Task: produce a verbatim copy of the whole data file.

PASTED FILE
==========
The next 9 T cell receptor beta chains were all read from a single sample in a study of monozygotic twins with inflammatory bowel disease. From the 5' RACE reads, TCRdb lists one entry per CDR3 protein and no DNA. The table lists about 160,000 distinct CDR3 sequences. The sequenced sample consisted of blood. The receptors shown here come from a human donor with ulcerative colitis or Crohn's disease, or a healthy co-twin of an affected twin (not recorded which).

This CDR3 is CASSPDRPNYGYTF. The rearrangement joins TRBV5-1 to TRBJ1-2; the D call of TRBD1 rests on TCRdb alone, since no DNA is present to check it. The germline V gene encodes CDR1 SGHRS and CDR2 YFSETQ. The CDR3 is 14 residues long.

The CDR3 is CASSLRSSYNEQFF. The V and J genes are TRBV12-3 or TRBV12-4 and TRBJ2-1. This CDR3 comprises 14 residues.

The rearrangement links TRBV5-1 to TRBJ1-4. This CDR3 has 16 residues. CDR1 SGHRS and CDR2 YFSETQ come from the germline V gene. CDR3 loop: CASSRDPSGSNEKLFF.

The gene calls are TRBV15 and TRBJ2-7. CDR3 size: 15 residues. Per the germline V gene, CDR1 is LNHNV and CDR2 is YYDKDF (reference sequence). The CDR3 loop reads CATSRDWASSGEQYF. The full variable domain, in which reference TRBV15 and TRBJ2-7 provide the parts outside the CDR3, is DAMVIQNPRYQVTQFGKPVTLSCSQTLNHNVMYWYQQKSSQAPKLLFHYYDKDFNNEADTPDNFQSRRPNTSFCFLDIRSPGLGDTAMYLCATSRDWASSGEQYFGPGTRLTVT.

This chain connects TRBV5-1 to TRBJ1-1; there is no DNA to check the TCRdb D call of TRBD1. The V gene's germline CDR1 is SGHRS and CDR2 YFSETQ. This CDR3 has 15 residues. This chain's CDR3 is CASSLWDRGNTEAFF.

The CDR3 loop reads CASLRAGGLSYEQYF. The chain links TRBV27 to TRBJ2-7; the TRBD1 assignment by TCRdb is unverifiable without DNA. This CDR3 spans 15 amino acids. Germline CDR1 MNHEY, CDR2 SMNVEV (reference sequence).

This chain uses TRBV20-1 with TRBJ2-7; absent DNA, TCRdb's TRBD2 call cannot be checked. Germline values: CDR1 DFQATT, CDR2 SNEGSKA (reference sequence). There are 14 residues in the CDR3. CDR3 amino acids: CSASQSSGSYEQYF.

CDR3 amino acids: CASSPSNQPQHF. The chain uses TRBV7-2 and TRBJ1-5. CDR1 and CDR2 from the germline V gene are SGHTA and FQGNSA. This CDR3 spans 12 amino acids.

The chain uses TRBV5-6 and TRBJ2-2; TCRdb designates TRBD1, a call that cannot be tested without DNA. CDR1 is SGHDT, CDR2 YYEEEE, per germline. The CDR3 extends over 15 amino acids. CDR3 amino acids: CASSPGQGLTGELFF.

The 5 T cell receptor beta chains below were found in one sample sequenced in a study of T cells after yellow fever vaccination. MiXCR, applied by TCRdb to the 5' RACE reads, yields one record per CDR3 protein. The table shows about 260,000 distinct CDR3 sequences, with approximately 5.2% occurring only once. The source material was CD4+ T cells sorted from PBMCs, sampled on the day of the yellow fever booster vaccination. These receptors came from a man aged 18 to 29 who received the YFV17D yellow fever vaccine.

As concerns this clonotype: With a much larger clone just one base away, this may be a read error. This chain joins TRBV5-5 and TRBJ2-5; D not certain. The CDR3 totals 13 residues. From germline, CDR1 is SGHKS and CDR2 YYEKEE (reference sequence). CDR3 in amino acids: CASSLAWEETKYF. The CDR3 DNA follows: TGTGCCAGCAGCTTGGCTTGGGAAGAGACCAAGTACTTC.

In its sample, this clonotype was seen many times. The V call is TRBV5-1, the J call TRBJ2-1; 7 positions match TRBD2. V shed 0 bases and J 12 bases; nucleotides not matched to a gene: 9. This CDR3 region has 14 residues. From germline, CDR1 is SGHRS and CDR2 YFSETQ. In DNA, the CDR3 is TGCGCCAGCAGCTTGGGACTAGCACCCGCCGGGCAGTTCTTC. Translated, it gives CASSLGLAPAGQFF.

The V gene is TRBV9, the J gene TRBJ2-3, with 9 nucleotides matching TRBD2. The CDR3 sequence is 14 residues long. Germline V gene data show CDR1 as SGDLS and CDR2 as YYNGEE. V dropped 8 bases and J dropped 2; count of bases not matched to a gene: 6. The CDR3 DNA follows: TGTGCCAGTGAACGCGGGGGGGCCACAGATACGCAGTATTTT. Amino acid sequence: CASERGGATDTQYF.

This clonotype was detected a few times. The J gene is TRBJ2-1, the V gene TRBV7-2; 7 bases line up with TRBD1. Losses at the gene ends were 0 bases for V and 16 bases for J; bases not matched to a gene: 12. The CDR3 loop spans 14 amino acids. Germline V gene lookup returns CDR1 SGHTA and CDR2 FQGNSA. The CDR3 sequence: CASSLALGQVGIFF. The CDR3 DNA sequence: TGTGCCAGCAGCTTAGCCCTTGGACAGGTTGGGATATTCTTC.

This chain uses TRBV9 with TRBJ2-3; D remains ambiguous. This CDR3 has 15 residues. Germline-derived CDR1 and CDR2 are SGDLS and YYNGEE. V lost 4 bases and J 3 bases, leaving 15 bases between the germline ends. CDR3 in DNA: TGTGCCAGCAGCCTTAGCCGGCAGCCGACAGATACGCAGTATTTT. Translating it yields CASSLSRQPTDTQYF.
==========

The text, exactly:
The next 9 T cell receptor beta chains were all read from a single sample in a study of monozygotic twins with inflammatory bowel disease. From the 5' RACE reads, TCRdb lists one entry per CDR3 protein and no DNA. The table lists about 160,000 distinct CDR3 sequences. The sequenced sample consisted of blood. The receptors shown here come from a human donor with ulcerative colitis or Crohn's disease, or a healthy co-twin of an affected twin (not recorded which).

This CDR3 is CASSPDRPNYGYTF. The rearrangement joins TRBV5-1 to TRBJ1-2; the D call of TRBD1 rests on TCRdb alone, since no DNA is present to check it. The germline V gene encodes CDR1 SGHRS and CDR2 YFSETQ. The CDR3 is 14 residues long.

The CDR3 is CASSLRSSYNEQFF. The V and J genes are TRBV12-3 or TRBV12-4 and TRBJ2-1. This CDR3 comprises 14 residues.

The rearrangement links TRBV5-1 to TRBJ1-4. This CDR3 has 16 residues. CDR1 SGHRS and CDR2 YFSETQ come from the germline V gene. CDR3 loop: CASSRDPSGSNEKLFF.

The gene calls are TRBV15 and TRBJ2-7. CDR3 size: 15 residues. Per the germline V gene, CDR1 is LNHNV and CDR2 is YYDKDF (reference sequence). The CDR3 loop reads CATSRDWASSGEQYF. The full variable domain, in which reference TRBV15 and TRBJ2-7 provide the parts outside the CDR3, is DAMVIQNPRYQVTQFGKPVTLSCSQTLNHNVMYWYQQKSSQAPKLLFHYYDKDFNNEADTPDNFQSRRPNTSFCFLDIRSPGLGDTAMYLCATSRDWASSGEQYFGPGTRLTVT.

This chain connects TRBV5-1 to TRBJ1-1; there is no DNA to check the TCRdb D call of TRBD1. The V gene's germline CDR1 is SGHRS and CDR2 YFSETQ. This CDR3 has 15 residues. This chain's CDR3 is CASSLWDRGNTEAFF.

The CDR3 loop reads CASLRAGGLSYEQYF. The chain links TRBV27 to TRBJ2-7; the TRBD1 assignment by TCRdb is unverifiable without DNA. This CDR3 spans 15 amino acids. Germline CDR1 MNHEY, CDR2 SMNVEV (reference sequence).

This chain uses TRBV20-1 with TRBJ2-7; absent DNA, TCRdb's TRBD2 call cannot be checked. Germline values: CDR1 DFQATT, CDR2 SNEGSKA (reference sequence). There are 14 residues in the CDR3. CDR3 amino acids: CSASQSSGSYEQYF.

CDR3 amino acids: CASSPSNQPQHF. The chain uses TRBV7-2 and TRBJ1-5. CDR1 and CDR2 from the germline V gene are SGHTA and FQGNSA. This CDR3 spans 12 amino acids.

The chain uses TRBV5-6 and TRBJ2-2; TCRdb designates TRBD1, a call that cannot be tested without DNA. CDR1 is SGHDT, CDR2 YYEEEE, per germline. The CDR3 extends over 15 amino acids. CDR3 amino acids: CASSPGQGLTGELFF.

The 5 T cell receptor beta chains below were found in one sample sequenced in a study of T cells after yellow fever vaccination. MiXCR, applied by TCRdb to the 5' RACE reads, yields one record per CDR3 protein. The table shows about 260,000 distinct CDR3 sequences, with approximately 5.2% occurring only once. The source material was CD4+ T cells sorted from PBMCs, sampled on the day of the yellow fever booster vaccination. These receptors came from a man aged 18 to 29 who received the YFV17D yellow fever vaccine.

As concerns this clonotype: With a much larger clone just one base away, this may be a read error. This chain joins TRBV5-5 and TRBJ2-5; D not certain. The CDR3 totals 13 residues. From germline, CDR1 is SGHKS and CDR2 YYEKEE (reference sequence). CDR3 in amino acids: CASSLAWEETKYF. The CDR3 DNA follows: TGTGCCAGCAGCTTGGCTTGGGAAGAGACCAAGTACTTC.

In its sample, this clonotype was seen many times. The V call is TRBV5-1, the J call TRBJ2-1; 7 positions match TRBD2. V shed 0 bases and J 12 bases; nucleotides not matched to a gene: 9. This CDR3 region has 14 residues. From germline, CDR1 is SGHRS and CDR2 YFSETQ. In DNA, the CDR3 is TGCGCCAGCAGCTTGGGACTAGCACCCGCCGGGCAGTTCTTC. Translated, it gives CASSLGLAPAGQFF.

The V gene is TRBV9, the J gene TRBJ2-3, with 9 nucleotides matching TRBD2. The CDR3 sequence is 14 residues long. Germline V gene data show CDR1 as SGDLS and CDR2 as YYNGEE. V dropped 8 bases and J dropped 2; count of bases not matched to a gene: 6. The CDR3 DNA follows: TGTGCCAGTGAACGCGGGGGGGCCACAGATACGCAGTATTTT. Amino acid sequence: CASERGGATDTQYF.

This clonotype was detected a few times. The J gene is TRBJ2-1, the V gene TRBV7-2; 7 bases line up with TRBD1. Losses at the gene ends were 0 bases for V and 16 bases for J; bases not matched to a gene: 12. The CDR3 loop spans 14 amino acids. Germline V gene lookup returns CDR1 SGHTA and CDR2 FQGNSA. The CDR3 sequence: CASSLALGQVGIFF. The CDR3 DNA sequence: TGTGCCAGCAGCTTAGCCCTTGGACAGGTTGGGATATTCTTC.

This chain uses TRBV9 with TRBJ2-3; D remains ambiguous. This CDR3 has 15 residues. Germline-derived CDR1 and CDR2 are SGDLS and YYNGEE. V lost 4 bases and J 3 bases, leaving 15 bases between the germline ends. CDR3 in DNA: TGTGCCAGCAGCCTTAGCCGGCAGCCGACAGATACGCAGTATTTT. Translating it yields CASSLSRQPTDTQYF.